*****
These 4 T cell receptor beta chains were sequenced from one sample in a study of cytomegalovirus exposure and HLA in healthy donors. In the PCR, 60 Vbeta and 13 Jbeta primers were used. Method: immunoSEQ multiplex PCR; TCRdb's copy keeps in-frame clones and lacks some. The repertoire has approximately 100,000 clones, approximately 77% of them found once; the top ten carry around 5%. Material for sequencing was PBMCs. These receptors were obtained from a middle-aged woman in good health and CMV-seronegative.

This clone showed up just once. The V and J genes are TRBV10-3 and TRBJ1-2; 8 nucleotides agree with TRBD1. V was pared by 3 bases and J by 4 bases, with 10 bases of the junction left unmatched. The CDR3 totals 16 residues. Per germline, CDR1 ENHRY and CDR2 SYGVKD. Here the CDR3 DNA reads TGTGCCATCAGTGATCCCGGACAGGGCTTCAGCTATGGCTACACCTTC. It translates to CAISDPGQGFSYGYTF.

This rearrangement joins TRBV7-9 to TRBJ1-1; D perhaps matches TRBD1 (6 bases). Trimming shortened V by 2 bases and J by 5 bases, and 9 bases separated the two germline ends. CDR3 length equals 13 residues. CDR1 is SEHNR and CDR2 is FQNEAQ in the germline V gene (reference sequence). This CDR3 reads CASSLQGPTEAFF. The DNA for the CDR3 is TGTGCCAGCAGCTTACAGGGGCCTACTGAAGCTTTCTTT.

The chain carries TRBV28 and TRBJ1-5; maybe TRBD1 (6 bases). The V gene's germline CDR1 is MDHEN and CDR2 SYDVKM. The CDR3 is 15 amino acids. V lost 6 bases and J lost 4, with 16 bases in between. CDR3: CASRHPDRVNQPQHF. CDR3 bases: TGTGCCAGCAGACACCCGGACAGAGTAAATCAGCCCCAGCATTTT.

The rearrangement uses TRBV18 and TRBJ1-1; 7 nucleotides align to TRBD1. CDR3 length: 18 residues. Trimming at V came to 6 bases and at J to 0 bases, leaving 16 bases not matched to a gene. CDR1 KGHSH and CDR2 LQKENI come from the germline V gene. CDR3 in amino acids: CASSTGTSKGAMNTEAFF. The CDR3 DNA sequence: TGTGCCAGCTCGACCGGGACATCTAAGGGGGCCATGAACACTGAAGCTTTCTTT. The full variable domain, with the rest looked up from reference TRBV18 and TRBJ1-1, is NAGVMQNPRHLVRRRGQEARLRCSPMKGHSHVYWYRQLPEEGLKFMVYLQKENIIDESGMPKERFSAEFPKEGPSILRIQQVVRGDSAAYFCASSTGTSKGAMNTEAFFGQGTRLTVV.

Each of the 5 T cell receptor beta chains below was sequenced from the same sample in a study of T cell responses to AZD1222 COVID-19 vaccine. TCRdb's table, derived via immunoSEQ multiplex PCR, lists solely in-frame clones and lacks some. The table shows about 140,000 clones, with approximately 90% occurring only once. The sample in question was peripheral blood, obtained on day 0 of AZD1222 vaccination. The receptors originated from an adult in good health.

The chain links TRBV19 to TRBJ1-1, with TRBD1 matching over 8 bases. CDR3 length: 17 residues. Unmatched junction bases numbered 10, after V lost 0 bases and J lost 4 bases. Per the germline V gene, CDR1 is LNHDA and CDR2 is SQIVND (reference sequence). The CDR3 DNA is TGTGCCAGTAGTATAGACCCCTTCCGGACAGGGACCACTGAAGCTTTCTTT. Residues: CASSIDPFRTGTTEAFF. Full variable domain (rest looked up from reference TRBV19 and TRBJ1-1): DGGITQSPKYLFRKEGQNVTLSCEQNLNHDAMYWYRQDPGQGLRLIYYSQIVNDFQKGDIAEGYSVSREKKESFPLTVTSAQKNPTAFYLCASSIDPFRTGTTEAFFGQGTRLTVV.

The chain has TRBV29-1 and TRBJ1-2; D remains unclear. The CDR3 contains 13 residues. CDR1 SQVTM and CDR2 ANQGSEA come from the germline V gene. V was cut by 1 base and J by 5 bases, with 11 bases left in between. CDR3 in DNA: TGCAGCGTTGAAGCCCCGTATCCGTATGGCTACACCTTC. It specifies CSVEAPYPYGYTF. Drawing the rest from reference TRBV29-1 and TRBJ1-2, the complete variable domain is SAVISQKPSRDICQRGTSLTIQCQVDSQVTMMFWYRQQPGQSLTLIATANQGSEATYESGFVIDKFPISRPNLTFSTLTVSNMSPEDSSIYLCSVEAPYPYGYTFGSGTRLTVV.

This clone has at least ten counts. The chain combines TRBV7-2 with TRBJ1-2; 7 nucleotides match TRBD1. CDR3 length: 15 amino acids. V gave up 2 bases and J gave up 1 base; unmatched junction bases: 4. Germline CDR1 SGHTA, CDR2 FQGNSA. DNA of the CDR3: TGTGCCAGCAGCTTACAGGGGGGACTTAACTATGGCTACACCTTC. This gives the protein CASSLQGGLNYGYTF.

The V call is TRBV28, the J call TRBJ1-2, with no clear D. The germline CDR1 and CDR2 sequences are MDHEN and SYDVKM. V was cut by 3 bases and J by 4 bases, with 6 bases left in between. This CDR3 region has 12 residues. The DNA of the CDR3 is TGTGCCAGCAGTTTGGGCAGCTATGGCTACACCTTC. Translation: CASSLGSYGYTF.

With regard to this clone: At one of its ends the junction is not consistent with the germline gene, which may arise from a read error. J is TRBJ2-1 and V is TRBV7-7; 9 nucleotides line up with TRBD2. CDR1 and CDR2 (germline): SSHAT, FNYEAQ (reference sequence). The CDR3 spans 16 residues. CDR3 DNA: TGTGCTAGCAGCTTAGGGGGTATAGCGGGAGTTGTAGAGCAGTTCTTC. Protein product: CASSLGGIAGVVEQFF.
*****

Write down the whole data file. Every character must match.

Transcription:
These 4 T cell receptor beta chains were sequenced from one sample in a study of cytomegalovirus exposure and HLA in healthy donors. In the PCR, 60 Vbeta and 13 Jbeta primers were used. Method: immunoSEQ multiplex PCR; TCRdb's copy keeps in-frame clones and lacks some. The repertoire has approximately 100,000 clones, approximately 77% of them found once; the top ten carry around 5%. Material for sequencing was PBMCs. These receptors were obtained from a middle-aged woman in good health and CMV-seronegative.

This clone showed up just once. The V and J genes are TRBV10-3 and TRBJ1-2; 8 nucleotides agree with TRBD1. V was pared by 3 bases and J by 4 bases, with 10 bases of the junction left unmatched. The CDR3 totals 16 residues. Per germline, CDR1 ENHRY and CDR2 SYGVKD. Here the CDR3 DNA reads TGTGCCATCAGTGATCCCGGACAGGGCTTCAGCTATGGCTACACCTTC. It translates to CAISDPGQGFSYGYTF.

This rearrangement joins TRBV7-9 to TRBJ1-1; D perhaps matches TRBD1 (6 bases). Trimming shortened V by 2 bases and J by 5 bases, and 9 bases separated the two germline ends. CDR3 length equals 13 residues. CDR1 is SEHNR and CDR2 is FQNEAQ in the germline V gene (reference sequence). This CDR3 reads CASSLQGPTEAFF. The DNA for the CDR3 is TGTGCCAGCAGCTTACAGGGGCCTACTGAAGCTTTCTTT.

The chain carries TRBV28 and TRBJ1-5; maybe TRBD1 (6 bases). The V gene's germline CDR1 is MDHEN and CDR2 SYDVKM. The CDR3 is 15 amino acids. V lost 6 bases and J lost 4, with 16 bases in between. CDR3: CASRHPDRVNQPQHF. CDR3 bases: TGTGCCAGCAGACACCCGGACAGAGTAAATCAGCCCCAGCATTTT.

The rearrangement uses TRBV18 and TRBJ1-1; 7 nucleotides align to TRBD1. CDR3 length: 18 residues. Trimming at V came to 6 bases and at J to 0 bases, leaving 16 bases not matched to a gene. CDR1 KGHSH and CDR2 LQKENI come from the germline V gene. CDR3 in amino acids: CASSTGTSKGAMNTEAFF. The CDR3 DNA sequence: TGTGCCAGCTCGACCGGGACATCTAAGGGGGCCATGAACACTGAAGCTTTCTTT. The full variable domain, with the rest looked up from reference TRBV18 and TRBJ1-1, is NAGVMQNPRHLVRRRGQEARLRCSPMKGHSHVYWYRQLPEEGLKFMVYLQKENIIDESGMPKERFSAEFPKEGPSILRIQQVVRGDSAAYFCASSTGTSKGAMNTEAFFGQGTRLTVV.

Each of the 5 T cell receptor beta chains below was sequenced from the same sample in a study of T cell responses to AZD1222 COVID-19 vaccine. TCRdb's table, derived via immunoSEQ multiplex PCR, lists solely in-frame clones and lacks some. The table shows about 140,000 clones, with approximately 90% occurring only once. The sample in question was peripheral blood, obtained on day 0 of AZD1222 vaccination. The receptors originated from an adult in good health.

The chain links TRBV19 to TRBJ1-1, with TRBD1 matching over 8 bases. CDR3 length: 17 residues. Unmatched junction bases numbered 10, after V lost 0 bases and J lost 4 bases. Per the germline V gene, CDR1 is LNHDA and CDR2 is SQIVND (reference sequence). The CDR3 DNA is TGTGCCAGTAGTATAGACCCCTTCCGGACAGGGACCACTGAAGCTTTCTTT. Residues: CASSIDPFRTGTTEAFF. Full variable domain (rest looked up from reference TRBV19 and TRBJ1-1): DGGITQSPKYLFRKEGQNVTLSCEQNLNHDAMYWYRQDPGQGLRLIYYSQIVNDFQKGDIAEGYSVSREKKESFPLTVTSAQKNPTAFYLCASSIDPFRTGTTEAFFGQGTRLTVV.

The chain has TRBV29-1 and TRBJ1-2; D remains unclear. The CDR3 contains 13 residues. CDR1 SQVTM and CDR2 ANQGSEA come from the germline V gene. V was cut by 1 base and J by 5 bases, with 11 bases left in between. CDR3 in DNA: TGCAGCGTTGAAGCCCCGTATCCGTATGGCTACACCTTC. It specifies CSVEAPYPYGYTF. Drawing the rest from reference TRBV29-1 and TRBJ1-2, the complete variable domain is SAVISQKPSRDICQRGTSLTIQCQVDSQVTMMFWYRQQPGQSLTLIATANQGSEATYESGFVIDKFPISRPNLTFSTLTVSNMSPEDSSIYLCSVEAPYPYGYTFGSGTRLTVV.

This clone has at least ten counts. The chain combines TRBV7-2 with TRBJ1-2; 7 nucleotides match TRBD1. CDR3 length: 15 amino acids. V gave up 2 bases and J gave up 1 base; unmatched junction bases: 4. Germline CDR1 SGHTA, CDR2 FQGNSA. DNA of the CDR3: TGTGCCAGCAGCTTACAGGGGGGACTTAACTATGGCTACACCTTC. This gives the protein CASSLQGGLNYGYTF.

The V call is TRBV28, the J call TRBJ1-2, with no clear D. The germline CDR1 and CDR2 sequences are MDHEN and SYDVKM. V was cut by 3 bases and J by 4 bases, with 6 bases left in between. This CDR3 region has 12 residues. The DNA of the CDR3 is TGTGCCAGCAGTTTGGGCAGCTATGGCTACACCTTC. Translation: CASSLGSYGYTF.

With regard to this clone: At one of its ends the junction is not consistent with the germline gene, which may arise from a read error. J is TRBJ2-1 and V is TRBV7-7; 9 nucleotides line up with TRBD2. CDR1 and CDR2 (germline): SSHAT, FNYEAQ (reference sequence). The CDR3 spans 16 residues. CDR3 DNA: TGTGCTAGCAGCTTAGGGGGTATAGCGGGAGTTGTAGAGCAGTTCTTC. Protein product: CASSLGGIAGVVEQFF.